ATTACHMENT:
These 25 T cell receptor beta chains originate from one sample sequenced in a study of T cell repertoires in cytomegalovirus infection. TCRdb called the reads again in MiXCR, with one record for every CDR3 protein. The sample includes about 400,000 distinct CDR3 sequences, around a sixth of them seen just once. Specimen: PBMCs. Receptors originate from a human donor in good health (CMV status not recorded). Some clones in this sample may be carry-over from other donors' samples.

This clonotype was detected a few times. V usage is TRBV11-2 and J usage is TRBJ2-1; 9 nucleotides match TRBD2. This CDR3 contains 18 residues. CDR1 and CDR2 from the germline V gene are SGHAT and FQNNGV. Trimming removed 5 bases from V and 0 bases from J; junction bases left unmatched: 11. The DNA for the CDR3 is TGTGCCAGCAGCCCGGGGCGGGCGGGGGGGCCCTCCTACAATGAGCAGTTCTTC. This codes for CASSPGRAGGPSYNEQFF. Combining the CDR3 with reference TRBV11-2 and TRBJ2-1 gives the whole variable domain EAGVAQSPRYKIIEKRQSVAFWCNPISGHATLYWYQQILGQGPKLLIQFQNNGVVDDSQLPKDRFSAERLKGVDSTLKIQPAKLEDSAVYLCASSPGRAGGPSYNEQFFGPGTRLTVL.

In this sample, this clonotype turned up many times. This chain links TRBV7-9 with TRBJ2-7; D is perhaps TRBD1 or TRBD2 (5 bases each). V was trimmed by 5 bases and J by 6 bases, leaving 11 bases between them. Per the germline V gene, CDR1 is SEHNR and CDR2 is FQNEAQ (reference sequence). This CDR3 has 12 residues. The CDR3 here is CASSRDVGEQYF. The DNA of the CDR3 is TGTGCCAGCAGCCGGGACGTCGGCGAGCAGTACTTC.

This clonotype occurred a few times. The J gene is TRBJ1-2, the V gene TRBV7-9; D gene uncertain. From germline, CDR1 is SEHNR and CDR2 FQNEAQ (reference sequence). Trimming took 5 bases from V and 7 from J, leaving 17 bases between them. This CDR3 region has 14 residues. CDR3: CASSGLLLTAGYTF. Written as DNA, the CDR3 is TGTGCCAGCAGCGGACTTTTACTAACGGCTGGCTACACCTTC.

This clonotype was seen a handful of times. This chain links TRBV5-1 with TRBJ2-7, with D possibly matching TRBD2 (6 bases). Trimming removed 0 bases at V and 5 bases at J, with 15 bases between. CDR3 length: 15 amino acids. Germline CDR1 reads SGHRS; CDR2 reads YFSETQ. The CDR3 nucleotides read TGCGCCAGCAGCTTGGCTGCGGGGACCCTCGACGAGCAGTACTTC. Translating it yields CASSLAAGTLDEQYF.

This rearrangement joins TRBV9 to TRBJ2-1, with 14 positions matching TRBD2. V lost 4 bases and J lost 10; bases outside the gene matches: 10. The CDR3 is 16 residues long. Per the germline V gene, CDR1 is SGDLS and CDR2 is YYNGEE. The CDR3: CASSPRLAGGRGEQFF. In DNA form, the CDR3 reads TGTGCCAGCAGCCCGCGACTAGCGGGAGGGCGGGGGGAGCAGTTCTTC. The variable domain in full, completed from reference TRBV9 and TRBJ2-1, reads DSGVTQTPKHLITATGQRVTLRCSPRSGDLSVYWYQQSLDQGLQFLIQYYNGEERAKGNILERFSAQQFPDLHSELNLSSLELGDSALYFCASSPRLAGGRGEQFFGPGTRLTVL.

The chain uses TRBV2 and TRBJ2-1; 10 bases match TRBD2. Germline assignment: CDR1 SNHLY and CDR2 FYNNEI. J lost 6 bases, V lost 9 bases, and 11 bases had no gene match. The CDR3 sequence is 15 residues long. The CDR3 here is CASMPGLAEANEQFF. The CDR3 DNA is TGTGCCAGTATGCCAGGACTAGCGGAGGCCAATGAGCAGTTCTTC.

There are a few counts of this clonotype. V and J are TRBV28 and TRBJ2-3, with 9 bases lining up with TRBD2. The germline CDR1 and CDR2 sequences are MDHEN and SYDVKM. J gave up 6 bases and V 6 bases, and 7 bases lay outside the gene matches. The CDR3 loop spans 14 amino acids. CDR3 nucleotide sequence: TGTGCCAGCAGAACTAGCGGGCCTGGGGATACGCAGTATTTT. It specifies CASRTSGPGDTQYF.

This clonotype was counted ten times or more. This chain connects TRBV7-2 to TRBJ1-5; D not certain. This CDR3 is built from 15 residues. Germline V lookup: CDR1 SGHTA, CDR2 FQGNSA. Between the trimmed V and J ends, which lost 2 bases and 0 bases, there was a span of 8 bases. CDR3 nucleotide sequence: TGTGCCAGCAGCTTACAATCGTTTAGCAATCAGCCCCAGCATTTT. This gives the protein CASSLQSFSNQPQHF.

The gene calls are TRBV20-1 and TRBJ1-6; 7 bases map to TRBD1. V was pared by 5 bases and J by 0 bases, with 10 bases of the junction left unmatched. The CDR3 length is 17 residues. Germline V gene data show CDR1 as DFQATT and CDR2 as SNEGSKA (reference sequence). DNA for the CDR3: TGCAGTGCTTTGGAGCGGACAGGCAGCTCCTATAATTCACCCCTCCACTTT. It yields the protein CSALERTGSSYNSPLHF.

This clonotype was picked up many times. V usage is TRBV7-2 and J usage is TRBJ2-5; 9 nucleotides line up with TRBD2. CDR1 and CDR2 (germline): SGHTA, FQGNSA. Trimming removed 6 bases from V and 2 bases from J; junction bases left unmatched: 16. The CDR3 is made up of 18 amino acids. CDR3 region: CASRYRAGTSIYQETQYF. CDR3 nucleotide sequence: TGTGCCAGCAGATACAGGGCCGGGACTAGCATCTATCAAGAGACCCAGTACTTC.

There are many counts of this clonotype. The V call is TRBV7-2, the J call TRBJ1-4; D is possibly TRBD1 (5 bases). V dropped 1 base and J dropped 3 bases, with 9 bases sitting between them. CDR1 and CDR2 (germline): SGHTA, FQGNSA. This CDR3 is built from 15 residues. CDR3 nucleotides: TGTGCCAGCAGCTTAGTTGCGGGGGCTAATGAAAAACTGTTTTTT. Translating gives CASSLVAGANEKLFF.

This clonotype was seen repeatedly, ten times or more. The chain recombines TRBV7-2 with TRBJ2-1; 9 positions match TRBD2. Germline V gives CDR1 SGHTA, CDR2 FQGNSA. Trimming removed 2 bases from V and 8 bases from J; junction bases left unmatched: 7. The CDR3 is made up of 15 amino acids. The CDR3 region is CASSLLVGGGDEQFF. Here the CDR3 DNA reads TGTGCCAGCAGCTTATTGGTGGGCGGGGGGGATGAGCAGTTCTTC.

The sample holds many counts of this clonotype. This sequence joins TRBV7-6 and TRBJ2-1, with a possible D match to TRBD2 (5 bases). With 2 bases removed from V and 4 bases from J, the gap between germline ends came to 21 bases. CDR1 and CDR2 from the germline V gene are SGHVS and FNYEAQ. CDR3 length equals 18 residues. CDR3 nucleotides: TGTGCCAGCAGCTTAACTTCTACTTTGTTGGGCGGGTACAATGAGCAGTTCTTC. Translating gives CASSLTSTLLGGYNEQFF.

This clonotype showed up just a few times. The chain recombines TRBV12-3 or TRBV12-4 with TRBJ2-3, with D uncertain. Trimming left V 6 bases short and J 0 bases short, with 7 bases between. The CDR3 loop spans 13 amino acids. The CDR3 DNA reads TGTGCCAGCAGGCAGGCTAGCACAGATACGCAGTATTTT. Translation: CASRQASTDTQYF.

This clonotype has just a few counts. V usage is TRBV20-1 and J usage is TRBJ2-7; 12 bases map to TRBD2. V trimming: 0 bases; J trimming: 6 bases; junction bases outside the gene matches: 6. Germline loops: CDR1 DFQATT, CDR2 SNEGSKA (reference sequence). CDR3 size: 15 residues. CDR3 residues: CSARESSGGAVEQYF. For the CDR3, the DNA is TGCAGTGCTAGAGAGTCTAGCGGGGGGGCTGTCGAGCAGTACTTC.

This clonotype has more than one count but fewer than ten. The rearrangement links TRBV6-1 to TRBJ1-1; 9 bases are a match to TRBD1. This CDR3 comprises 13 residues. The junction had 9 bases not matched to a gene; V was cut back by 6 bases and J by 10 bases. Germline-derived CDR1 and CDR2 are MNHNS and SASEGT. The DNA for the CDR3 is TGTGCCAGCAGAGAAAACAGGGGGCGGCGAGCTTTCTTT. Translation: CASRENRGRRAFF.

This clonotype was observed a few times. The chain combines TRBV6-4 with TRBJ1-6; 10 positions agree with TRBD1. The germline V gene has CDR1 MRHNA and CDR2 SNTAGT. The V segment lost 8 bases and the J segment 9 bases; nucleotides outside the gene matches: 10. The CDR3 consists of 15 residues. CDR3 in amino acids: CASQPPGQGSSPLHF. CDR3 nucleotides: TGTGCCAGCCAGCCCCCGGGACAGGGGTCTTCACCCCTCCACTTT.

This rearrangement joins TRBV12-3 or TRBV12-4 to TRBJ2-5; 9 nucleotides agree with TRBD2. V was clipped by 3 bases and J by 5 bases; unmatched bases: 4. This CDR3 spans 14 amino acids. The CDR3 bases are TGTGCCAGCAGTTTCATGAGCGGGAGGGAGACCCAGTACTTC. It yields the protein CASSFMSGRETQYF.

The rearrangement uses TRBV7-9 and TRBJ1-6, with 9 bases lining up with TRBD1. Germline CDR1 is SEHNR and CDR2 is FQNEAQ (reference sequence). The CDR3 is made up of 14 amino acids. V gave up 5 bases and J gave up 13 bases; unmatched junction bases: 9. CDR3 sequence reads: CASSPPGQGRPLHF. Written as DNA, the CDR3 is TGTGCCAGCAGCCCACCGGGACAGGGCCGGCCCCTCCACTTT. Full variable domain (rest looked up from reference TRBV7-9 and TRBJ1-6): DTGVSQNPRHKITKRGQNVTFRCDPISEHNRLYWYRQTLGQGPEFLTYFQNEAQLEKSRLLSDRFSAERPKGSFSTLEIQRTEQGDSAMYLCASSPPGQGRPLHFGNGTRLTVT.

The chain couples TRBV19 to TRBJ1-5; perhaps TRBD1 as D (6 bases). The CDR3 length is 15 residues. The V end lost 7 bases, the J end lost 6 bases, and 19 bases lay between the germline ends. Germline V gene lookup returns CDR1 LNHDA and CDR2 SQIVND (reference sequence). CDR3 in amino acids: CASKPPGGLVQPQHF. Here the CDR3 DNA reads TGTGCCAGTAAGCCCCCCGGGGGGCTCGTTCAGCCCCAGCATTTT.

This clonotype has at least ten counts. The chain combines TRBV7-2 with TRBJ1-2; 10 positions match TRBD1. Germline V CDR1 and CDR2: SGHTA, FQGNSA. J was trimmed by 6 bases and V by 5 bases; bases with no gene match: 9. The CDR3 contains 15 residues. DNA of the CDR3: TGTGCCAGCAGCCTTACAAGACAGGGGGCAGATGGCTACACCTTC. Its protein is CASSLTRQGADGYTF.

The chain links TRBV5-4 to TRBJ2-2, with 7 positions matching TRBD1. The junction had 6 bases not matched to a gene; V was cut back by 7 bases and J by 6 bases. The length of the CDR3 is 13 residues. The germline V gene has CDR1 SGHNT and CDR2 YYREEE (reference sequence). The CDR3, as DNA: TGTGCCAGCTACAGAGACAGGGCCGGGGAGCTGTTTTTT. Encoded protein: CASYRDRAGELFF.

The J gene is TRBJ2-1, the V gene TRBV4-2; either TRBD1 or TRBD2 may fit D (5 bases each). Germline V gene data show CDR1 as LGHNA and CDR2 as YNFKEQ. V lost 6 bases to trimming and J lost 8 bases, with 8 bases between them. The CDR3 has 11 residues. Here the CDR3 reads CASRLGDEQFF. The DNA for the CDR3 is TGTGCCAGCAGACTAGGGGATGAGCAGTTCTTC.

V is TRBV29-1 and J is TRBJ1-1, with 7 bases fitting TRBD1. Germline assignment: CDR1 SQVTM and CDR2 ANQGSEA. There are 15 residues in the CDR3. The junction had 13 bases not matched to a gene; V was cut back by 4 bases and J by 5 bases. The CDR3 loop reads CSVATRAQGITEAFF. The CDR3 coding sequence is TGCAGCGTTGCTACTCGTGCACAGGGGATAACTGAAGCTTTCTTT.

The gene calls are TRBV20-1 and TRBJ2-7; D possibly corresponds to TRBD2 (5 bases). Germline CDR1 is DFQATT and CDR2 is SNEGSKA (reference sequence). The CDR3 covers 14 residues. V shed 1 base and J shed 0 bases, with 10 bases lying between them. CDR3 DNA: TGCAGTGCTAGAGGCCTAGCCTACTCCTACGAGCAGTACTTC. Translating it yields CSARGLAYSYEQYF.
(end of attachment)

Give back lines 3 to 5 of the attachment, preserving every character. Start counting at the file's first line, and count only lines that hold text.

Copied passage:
In this sample, this clonotype turned up many times. This chain links TRBV7-9 with TRBJ2-7; D is perhaps TRBD1 or TRBD2 (5 bases each). V was trimmed by 5 bases and J by 6 bases, leaving 11 bases between them. Per the germline V gene, CDR1 is SEHNR and CDR2 is FQNEAQ (reference sequence). This CDR3 has 12 residues. The CDR3 here is CASSRDVGEQYF. The DNA of the CDR3 is TGTGCCAGCAGCCGGGACGTCGGCGAGCAGTACTTC.

This clonotype occurred a few times. The J gene is TRBJ1-2, the V gene TRBV7-9; D gene uncertain. From germline, CDR1 is SEHNR and CDR2 FQNEAQ (reference sequence). Trimming took 5 bases from V and 7 from J, leaving 17 bases between them. This CDR3 region has 14 residues. CDR3: CASSGLLLTAGYTF. Written as DNA, the CDR3 is TGTGCCAGCAGCGGACTTTTACTAACGGCTGGCTACACCTTC.

This clonotype was seen a handful of times. This chain links TRBV5-1 with TRBJ2-7, with D possibly matching TRBD2 (6 bases). Trimming removed 0 bases at V and 5 bases at J, with 15 bases between. CDR3 length: 15 amino acids. Germline CDR1 reads SGHRS; CDR2 reads YFSETQ. The CDR3 nucleotides read TGCGCCAGCAGCTTGGCTGCGGGGACCCTCGACGAGCAGTACTTC. Translating it yields CASSLAAGTLDEQYF.